July will kick off with a pairing of planets, the opening act of a month packed with astronomy events including a supermoon and dueling meteor showers.
On Saturday evening, Venus and Mars will glow side-by-side in an astronomical event known as a conjunction. This will be the closest the two planets have appeared in the night sky since March 2022 – and they will not appear this close again until next February.
It will be easy to spot the duo in the western sky below Leo, a constellation named after the legendary Nemean Lion from Greek mythology. According to ancient mythology, the hero Hercules battled the monstrous lion a the start of his 12 labors.
Venus will be the keystone of the event, serving as a reference point for stargazers who have difficulty spotting Mars, which will appear significantly dimmer than its celestial counterpart.
While Venus will be bright enough to spot early in the evening, Mars may not be visible until about an hour after sunset, faintly glowing above and to the left of Venus. It will appear orange, helping the red planet stand apart from most of stars that appear white.
The best viewing conditions for this weekend’s astronomical convergence will be across the western half of the United States and the Canadian Prairies, where largely cloud-free conditions are expected. Fair to good sky conditions are also predicted over most of the Gulf Coast.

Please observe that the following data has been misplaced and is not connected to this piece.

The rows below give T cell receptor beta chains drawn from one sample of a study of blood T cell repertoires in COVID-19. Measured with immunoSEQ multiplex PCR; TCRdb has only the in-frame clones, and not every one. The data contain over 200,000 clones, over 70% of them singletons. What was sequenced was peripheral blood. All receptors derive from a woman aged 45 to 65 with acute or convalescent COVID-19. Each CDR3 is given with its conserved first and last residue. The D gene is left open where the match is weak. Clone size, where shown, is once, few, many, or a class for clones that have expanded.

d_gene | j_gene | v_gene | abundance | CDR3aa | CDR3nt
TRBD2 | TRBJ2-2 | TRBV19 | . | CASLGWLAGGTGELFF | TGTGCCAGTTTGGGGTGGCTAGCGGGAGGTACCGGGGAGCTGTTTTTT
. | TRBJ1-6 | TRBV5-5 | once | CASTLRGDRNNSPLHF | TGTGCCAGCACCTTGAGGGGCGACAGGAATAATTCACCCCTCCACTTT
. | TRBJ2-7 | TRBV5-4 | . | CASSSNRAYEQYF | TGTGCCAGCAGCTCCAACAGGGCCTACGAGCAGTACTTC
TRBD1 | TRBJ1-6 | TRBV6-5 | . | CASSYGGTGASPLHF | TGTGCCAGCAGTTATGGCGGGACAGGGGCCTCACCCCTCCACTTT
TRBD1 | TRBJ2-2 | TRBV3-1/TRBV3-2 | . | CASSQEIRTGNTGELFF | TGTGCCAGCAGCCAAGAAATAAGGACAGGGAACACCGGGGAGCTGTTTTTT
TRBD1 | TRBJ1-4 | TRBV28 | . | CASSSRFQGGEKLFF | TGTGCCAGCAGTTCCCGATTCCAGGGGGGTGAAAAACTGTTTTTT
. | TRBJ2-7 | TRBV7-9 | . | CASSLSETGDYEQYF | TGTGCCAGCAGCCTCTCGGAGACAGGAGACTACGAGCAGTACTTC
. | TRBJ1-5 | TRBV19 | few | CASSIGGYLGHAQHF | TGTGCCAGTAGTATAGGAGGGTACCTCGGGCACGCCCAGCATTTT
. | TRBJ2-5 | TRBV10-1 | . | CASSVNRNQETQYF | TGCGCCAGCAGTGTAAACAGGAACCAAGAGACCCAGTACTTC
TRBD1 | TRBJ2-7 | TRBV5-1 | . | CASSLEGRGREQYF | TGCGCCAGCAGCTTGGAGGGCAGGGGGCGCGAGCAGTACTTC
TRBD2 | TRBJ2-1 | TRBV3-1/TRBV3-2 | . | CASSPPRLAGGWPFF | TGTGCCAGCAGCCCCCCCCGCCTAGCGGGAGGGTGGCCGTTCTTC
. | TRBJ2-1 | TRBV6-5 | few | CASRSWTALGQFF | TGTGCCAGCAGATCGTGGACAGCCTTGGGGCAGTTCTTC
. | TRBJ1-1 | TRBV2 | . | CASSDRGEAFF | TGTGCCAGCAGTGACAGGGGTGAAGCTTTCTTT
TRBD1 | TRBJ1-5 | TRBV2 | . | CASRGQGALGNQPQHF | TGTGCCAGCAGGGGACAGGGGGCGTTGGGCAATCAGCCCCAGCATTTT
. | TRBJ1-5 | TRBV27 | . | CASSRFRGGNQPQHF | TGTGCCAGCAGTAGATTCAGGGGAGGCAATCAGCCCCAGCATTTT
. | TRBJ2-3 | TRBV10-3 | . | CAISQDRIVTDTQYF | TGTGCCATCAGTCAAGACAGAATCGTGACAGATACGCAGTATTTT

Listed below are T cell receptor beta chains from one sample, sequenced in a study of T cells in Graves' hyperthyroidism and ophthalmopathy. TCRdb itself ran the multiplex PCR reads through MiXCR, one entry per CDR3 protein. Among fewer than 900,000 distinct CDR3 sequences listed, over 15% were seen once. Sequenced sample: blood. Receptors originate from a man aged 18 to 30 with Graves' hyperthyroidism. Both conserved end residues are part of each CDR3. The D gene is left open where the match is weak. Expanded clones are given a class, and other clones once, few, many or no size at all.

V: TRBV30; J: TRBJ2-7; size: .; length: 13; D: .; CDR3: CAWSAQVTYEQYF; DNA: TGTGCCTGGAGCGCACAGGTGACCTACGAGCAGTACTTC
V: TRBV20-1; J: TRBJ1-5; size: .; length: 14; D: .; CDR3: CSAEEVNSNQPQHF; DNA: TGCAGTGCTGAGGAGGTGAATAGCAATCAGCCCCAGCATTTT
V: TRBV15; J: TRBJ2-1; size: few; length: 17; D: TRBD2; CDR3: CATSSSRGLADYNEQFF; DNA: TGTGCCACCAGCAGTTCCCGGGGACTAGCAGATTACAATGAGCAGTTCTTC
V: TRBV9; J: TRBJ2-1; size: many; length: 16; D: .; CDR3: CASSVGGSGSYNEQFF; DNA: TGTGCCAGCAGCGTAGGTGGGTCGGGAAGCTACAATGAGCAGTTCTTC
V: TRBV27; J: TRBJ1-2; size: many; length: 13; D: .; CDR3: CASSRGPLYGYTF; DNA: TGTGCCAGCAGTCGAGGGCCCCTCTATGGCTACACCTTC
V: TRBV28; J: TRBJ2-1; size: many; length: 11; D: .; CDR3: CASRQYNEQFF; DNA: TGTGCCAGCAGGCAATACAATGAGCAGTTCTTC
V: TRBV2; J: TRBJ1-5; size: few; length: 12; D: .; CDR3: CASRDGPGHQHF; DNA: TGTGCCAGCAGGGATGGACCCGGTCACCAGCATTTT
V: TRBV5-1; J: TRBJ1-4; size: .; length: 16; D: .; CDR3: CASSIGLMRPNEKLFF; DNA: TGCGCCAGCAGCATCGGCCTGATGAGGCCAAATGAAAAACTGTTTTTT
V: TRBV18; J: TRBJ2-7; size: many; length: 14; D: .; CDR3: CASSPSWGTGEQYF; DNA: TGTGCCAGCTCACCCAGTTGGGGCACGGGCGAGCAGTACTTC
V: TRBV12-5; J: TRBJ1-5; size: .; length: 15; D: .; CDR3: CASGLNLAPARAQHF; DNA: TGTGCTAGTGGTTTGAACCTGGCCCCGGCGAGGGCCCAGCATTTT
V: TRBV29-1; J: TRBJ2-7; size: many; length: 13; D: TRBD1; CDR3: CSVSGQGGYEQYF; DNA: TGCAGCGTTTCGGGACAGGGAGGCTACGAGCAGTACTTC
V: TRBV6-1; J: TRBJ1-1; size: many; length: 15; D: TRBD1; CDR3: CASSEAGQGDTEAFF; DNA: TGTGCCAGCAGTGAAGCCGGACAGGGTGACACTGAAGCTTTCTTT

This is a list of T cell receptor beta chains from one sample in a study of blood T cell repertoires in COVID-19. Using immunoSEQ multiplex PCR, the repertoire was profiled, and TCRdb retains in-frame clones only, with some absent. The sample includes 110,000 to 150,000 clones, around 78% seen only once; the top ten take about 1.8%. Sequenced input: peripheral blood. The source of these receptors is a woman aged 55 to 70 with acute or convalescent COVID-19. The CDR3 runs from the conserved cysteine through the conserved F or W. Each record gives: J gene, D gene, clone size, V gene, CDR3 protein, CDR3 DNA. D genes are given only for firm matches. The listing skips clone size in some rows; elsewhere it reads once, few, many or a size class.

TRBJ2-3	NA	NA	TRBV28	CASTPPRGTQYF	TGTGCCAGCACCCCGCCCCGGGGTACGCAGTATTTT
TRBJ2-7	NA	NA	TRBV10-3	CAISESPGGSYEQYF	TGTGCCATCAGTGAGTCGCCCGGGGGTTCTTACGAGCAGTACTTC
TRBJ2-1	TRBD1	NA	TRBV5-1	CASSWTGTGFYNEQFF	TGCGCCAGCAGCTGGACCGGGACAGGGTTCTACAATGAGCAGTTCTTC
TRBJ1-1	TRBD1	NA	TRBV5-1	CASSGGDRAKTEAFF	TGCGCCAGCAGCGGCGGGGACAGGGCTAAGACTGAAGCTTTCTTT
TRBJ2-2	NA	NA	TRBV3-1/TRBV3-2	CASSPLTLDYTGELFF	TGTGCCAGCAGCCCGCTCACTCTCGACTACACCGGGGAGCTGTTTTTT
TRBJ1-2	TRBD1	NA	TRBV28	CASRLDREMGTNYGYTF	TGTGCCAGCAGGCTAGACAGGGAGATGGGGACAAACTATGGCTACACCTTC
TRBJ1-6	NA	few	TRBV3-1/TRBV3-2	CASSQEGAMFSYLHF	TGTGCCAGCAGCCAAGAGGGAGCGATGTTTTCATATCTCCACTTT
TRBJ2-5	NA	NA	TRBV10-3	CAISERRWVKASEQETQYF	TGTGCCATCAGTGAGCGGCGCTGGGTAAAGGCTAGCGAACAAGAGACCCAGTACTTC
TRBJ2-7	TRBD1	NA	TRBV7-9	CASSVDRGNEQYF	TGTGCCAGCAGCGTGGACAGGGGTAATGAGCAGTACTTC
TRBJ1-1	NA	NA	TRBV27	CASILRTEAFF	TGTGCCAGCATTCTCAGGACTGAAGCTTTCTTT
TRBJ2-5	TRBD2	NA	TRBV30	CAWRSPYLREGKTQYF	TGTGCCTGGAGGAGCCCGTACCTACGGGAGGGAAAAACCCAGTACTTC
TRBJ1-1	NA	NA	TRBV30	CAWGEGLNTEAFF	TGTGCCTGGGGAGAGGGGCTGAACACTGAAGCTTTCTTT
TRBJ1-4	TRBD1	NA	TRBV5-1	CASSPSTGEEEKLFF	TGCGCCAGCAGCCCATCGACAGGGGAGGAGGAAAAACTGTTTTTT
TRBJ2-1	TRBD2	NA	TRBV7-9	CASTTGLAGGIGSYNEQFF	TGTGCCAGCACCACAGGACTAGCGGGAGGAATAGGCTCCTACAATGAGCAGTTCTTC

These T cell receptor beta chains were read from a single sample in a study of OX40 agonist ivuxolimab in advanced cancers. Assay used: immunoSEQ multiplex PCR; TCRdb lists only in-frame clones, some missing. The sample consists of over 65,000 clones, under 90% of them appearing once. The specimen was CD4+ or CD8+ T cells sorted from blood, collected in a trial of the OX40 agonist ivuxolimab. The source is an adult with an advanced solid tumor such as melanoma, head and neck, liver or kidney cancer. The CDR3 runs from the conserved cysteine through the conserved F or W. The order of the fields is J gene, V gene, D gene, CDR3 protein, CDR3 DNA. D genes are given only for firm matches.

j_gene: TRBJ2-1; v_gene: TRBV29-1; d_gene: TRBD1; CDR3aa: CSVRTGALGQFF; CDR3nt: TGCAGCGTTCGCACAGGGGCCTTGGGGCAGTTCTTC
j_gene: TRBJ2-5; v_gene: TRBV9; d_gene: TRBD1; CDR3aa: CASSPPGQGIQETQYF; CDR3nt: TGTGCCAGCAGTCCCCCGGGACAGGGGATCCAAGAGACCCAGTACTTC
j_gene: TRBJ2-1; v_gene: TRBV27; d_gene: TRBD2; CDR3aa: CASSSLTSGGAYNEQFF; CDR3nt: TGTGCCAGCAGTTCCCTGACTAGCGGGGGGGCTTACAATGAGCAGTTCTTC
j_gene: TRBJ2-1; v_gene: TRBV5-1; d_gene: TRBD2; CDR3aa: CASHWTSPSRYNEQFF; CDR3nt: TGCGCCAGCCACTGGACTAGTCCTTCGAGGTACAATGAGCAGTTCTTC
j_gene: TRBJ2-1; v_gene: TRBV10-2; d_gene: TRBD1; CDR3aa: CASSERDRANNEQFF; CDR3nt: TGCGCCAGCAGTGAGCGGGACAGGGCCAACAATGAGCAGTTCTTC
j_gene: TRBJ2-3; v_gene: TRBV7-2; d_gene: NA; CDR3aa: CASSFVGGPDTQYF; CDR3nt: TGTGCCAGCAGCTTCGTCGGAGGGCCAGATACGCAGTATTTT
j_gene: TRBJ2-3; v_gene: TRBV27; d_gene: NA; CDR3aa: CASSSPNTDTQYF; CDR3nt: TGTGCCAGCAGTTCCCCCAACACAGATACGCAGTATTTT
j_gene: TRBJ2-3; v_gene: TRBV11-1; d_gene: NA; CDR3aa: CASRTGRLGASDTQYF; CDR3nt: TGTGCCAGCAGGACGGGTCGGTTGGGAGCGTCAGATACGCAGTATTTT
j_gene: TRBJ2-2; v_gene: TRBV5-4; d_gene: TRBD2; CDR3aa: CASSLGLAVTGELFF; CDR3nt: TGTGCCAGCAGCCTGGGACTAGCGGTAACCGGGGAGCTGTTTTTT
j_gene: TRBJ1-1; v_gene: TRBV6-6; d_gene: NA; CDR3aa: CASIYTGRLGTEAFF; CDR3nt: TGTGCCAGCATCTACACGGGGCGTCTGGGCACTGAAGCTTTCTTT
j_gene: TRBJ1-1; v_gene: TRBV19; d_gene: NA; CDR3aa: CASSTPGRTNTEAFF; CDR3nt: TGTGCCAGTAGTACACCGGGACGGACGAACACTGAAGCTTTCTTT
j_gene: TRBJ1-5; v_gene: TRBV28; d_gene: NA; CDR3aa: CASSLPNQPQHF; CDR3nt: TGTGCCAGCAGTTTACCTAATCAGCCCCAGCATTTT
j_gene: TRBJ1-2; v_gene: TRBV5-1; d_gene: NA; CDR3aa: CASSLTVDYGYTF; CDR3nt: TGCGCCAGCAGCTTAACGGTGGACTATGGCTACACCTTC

Meanwhile, a far-reaching storm system will usher clouds, showers and thunderstorms over most of the Midwest and Northeast, as well as the most populated areas in the Canadian provinces of Ontario and Quebec. A large pocket of clouds may also block out views of Mars and Venus over parts of Texas, Oklahoma, Arkansas and Missouri.
If cloudy conditions obscure the sky Saturday, stargazers can look for the pairing of planets Sunday evening, although the two objects will appear slightly farther apart.
Mars and Venus will slowly separate in the evening sky as July progresses, appearing farther apart each night.
By the end of the month, Venus will no longer be visible to evening stargazers since it will dip below the horizon around the same time as the sun. Meanwhile, Mars will continue to glow faintly above the western horizon each evening into August.
Produced in association with AccuWeather